Tips for Driving with a Canine Co-Pilot

Tips for Driving with a Canine Co-Pilot

More often than not, dogs are happy to hop in the car for a little joyride alongside their favorite human.

Dog park? Grocery store? No matter where you go, most dogs are just happy to get the invite. Other times, however, they might be a little more reluctant to ride along, making your time on the road no walk in the park.

Whether you’re going cross-country or just around the corner, a little planning can go a long way. Here are a few simple things you can do when driving with a dog to ensure you both enjoy the ride.

Before You Leave

Just as if you’re packing for yourself, make sure your dog has everything he needs to keep him happy (and healthy) while traveling. All dogs are different, but here are some general probably-must-haves for riding in the car:

Collar and leash

Food and water (and bowls)

Blankets and disposable baggies

Towels (handy for wiping muddy paws)

Right before you leave, make sure your dog has run out all of his energy and done his business. It’s also best to avoid feeding them too soon before hopping in the car as dogs are likely to be prone to motion sickness.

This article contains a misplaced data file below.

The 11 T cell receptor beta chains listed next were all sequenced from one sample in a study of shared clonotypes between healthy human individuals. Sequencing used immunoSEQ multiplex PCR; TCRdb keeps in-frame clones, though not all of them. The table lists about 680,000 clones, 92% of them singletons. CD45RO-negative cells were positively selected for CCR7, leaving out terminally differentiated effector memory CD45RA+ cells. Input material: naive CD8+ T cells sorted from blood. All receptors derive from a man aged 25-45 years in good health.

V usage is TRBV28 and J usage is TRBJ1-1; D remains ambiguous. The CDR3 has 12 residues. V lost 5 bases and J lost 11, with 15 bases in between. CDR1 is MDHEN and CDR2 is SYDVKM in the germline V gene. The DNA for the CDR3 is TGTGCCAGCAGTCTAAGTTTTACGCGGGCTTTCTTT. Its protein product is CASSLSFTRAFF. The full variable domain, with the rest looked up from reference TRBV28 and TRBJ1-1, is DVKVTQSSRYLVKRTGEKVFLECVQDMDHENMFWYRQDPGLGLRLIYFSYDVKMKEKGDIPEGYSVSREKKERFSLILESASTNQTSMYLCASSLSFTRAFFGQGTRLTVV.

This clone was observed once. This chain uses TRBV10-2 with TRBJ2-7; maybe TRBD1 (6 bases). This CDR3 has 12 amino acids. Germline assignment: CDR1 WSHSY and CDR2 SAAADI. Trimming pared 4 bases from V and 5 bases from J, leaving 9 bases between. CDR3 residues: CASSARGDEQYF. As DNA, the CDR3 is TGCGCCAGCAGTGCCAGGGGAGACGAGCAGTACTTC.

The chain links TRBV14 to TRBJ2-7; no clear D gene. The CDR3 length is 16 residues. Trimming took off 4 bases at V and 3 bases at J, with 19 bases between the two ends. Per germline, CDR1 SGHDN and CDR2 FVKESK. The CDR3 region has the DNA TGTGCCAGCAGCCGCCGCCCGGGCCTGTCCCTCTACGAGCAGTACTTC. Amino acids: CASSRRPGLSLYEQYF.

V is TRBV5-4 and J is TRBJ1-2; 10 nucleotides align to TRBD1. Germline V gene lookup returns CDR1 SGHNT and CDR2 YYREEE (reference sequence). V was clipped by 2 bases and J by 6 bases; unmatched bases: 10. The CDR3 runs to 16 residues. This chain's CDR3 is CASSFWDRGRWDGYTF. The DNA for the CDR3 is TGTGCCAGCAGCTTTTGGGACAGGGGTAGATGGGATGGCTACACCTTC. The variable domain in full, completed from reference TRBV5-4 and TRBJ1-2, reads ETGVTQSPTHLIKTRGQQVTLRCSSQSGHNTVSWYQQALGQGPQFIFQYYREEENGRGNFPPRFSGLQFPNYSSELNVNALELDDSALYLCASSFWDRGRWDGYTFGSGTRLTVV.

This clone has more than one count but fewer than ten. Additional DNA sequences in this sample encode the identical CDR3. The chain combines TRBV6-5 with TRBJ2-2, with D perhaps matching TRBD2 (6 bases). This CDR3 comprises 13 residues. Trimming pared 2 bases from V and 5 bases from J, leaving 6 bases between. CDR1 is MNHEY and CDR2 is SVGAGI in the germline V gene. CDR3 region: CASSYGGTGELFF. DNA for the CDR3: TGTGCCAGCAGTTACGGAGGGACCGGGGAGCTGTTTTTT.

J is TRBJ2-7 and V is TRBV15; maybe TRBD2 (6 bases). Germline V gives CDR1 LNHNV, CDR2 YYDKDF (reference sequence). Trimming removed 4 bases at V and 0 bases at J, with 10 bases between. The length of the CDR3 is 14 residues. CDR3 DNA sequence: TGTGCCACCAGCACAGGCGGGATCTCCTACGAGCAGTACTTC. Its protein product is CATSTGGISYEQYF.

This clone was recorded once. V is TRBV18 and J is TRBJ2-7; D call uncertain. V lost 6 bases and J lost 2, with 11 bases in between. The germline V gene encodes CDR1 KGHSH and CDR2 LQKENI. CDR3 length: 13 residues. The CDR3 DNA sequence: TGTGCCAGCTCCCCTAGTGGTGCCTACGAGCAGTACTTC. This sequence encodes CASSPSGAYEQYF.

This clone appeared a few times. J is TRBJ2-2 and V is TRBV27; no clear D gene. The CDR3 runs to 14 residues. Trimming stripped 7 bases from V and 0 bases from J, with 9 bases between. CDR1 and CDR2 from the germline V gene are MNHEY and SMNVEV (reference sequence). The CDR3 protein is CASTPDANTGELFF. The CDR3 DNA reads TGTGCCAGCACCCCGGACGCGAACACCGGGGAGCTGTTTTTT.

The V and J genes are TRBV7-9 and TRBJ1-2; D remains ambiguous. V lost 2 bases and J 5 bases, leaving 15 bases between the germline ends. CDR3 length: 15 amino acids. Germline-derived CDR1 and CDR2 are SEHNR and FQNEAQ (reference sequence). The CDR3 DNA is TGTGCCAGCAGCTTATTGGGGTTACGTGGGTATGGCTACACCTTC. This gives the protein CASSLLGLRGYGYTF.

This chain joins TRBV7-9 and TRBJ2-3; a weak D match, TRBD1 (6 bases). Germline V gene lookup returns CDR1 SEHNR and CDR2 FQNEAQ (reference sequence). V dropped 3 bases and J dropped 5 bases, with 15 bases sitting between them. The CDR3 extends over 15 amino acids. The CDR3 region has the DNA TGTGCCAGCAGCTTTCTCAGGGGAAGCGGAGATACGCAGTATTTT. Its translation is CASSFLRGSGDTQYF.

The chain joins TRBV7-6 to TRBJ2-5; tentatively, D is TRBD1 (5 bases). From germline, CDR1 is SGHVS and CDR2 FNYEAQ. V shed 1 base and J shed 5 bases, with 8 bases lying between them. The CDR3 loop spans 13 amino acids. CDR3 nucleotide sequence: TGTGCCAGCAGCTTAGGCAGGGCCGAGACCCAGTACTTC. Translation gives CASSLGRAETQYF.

Traveling

Planes, trains, and automobiles were not designed with dogs in mind. Ensure smooth sailing during travel by getting the proper equipment ahead of time.

Although most dogs would much rather hang their head out the window and revel in the experience, it’s more important to keep them safe. So, happy traveler or not, don’t let your dog just roam free when driving.

Crates are great for travel (unless you’re traveling with Beethoven or another large dog breed – then a crate might be a limiting factor). With a crate, you’ll be less distracted, and your dog won’t become a projectile should you have to make an abrupt stop.

While crates are an easy way to ensure safety, there are other options, too. One easy alternative is a harness. By strapping the harness to a seat belt, your dog can move around while being safely restrained.

Things to Keep in Mind

While you may be fine putting in those extra miles, your dog can’t last as long cooped up in the car.  To keep the good times rolling, you should plan on making frequent stops. Some fresh air is always a good idea, and getting out of the car will give you both a chance to stretch your legs and maybe even burn off some of that restless energy.

Remember that, while your road trip will be filled with fun times for you and your furry friend, their safety is important. Make sure to consult your vet before gearing up for any drive – no matter the distance. Once you get the go-ahead, make a plan and let the good times roll!

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